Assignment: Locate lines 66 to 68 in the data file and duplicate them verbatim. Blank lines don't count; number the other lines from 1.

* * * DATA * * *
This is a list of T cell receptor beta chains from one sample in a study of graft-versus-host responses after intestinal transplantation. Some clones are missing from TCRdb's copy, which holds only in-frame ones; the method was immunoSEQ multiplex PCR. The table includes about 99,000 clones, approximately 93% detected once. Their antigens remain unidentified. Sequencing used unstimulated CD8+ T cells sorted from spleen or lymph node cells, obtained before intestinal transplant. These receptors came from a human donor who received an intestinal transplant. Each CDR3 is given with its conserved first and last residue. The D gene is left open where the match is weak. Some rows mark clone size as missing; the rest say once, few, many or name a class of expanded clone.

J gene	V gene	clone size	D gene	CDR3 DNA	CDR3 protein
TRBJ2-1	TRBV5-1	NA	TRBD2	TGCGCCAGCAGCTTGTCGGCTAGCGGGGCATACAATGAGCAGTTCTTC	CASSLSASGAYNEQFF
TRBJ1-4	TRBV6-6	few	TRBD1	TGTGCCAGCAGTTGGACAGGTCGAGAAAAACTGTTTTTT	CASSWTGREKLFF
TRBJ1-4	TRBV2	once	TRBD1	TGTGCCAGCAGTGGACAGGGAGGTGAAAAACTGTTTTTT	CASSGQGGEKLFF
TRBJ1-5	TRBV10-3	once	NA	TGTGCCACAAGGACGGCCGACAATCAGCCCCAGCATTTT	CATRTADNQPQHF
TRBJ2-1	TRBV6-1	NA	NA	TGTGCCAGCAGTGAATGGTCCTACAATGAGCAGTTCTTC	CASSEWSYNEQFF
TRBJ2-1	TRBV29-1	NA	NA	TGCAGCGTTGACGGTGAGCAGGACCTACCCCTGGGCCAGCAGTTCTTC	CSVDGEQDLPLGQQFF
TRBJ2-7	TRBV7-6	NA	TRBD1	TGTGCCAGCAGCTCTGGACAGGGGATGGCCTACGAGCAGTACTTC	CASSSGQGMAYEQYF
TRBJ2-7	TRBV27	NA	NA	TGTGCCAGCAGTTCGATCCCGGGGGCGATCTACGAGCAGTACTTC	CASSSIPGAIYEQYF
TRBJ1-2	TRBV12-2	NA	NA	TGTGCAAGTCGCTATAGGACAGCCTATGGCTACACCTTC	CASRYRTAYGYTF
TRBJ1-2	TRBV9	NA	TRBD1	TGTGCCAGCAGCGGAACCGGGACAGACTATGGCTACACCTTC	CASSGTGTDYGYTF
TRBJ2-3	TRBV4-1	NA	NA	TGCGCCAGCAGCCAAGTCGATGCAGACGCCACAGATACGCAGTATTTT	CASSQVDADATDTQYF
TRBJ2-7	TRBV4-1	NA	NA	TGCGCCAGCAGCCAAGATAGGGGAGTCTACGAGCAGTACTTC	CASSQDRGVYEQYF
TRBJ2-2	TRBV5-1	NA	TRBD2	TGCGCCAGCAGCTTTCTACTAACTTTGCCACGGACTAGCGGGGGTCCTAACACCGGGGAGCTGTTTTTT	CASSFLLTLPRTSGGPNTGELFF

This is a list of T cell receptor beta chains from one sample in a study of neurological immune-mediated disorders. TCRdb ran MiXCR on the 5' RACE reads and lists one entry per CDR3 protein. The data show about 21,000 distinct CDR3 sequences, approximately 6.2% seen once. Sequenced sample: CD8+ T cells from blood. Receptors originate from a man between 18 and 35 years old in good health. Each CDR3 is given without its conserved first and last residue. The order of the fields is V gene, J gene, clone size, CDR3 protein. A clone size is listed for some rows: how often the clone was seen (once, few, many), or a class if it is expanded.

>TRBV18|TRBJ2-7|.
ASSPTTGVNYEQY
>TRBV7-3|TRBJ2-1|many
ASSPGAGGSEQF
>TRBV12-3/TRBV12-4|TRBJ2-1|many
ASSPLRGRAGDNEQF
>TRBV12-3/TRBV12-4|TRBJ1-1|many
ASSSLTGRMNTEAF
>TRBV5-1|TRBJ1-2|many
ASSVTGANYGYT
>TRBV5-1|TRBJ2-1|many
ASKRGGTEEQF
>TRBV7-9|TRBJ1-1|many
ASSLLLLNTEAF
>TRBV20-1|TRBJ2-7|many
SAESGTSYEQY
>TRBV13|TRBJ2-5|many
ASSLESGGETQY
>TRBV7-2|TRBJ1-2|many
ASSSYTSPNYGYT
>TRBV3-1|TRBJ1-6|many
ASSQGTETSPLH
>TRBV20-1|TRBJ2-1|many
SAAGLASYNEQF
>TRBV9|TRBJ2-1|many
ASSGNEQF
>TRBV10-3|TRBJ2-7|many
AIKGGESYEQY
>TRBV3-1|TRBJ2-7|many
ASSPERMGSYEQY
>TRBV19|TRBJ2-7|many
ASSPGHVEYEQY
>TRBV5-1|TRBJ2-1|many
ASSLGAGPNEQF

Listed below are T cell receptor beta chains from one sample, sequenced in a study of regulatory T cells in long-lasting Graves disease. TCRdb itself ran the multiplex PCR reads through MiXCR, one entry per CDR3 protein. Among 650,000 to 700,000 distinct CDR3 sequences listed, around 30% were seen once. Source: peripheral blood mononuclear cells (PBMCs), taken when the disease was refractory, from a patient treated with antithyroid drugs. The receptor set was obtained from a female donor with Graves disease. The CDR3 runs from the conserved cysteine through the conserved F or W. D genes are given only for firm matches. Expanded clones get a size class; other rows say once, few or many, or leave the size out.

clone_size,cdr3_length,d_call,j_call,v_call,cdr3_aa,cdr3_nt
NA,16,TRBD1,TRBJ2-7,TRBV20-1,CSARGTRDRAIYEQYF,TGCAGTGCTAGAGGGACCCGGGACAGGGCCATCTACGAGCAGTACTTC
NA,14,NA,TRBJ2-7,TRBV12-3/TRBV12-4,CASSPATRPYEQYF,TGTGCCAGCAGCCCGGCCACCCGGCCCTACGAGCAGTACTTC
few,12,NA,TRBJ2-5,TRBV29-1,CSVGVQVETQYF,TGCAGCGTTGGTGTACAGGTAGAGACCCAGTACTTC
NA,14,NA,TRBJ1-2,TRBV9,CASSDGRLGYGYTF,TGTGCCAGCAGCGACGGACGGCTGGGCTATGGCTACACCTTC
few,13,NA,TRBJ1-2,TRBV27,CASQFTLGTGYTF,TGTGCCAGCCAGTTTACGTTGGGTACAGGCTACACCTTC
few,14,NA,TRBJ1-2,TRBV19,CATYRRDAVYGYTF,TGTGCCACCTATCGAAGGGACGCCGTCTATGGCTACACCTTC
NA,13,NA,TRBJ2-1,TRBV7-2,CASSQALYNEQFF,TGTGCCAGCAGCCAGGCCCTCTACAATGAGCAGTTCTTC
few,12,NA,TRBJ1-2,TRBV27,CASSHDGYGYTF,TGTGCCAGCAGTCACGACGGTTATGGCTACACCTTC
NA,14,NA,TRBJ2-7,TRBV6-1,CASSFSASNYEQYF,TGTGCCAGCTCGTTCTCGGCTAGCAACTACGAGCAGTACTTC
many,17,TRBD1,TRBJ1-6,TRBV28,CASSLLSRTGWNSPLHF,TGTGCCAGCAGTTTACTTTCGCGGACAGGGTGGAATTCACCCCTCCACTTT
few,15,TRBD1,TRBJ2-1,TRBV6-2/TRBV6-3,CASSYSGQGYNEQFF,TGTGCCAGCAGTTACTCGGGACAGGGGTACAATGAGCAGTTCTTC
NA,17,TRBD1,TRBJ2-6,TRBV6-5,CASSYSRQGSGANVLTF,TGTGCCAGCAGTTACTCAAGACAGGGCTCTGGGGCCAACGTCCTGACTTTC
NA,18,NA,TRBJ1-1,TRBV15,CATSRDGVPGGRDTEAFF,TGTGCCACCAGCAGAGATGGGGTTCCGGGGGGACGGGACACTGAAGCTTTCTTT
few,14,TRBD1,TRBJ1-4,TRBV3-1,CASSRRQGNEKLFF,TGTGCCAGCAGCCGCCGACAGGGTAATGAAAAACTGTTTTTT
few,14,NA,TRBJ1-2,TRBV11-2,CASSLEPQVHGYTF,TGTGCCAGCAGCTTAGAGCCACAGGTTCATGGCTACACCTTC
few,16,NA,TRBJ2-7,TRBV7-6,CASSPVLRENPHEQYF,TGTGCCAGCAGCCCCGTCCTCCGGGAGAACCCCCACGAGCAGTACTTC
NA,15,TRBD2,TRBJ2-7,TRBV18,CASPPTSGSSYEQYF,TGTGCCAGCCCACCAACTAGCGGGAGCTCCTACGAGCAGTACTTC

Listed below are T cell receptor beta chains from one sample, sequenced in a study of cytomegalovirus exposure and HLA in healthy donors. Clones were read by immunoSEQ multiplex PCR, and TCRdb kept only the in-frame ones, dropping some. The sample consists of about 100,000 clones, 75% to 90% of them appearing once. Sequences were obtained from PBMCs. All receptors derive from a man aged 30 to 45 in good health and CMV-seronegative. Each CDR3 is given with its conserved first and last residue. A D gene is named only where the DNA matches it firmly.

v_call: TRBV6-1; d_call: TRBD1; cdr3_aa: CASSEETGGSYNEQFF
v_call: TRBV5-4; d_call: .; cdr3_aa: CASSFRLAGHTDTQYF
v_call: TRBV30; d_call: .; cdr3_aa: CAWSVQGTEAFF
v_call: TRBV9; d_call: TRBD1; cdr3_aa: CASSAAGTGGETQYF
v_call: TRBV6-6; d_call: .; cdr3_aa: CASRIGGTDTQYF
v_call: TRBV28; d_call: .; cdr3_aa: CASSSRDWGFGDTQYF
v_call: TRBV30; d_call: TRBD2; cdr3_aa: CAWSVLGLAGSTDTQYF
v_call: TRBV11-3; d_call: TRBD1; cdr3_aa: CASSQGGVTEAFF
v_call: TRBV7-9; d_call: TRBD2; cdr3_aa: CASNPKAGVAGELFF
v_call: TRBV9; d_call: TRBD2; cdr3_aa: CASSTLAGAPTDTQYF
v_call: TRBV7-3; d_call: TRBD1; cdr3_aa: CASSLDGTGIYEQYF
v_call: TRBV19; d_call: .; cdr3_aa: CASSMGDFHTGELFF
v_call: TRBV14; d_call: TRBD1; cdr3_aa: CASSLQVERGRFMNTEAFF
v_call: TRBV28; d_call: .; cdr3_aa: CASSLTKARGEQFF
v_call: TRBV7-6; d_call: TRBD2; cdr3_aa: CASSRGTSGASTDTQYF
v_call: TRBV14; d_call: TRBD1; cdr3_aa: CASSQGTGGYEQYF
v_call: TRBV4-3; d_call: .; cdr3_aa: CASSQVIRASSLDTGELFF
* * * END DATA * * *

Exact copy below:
few,14,TRBD1,TRBJ1-4,TRBV3-1,CASSRRQGNEKLFF,TGTGCCAGCAGCCGCCGACAGGGTAATGAAAAACTGTTTTTT
few,14,NA,TRBJ1-2,TRBV11-2,CASSLEPQVHGYTF,TGTGCCAGCAGCTTAGAGCCACAGGTTCATGGCTACACCTTC
few,16,NA,TRBJ2-7,TRBV7-6,CASSPVLRENPHEQYF,TGTGCCAGCAGCCCCGTCCTCCGGGAGAACCCCCACGAGCAGTACTTC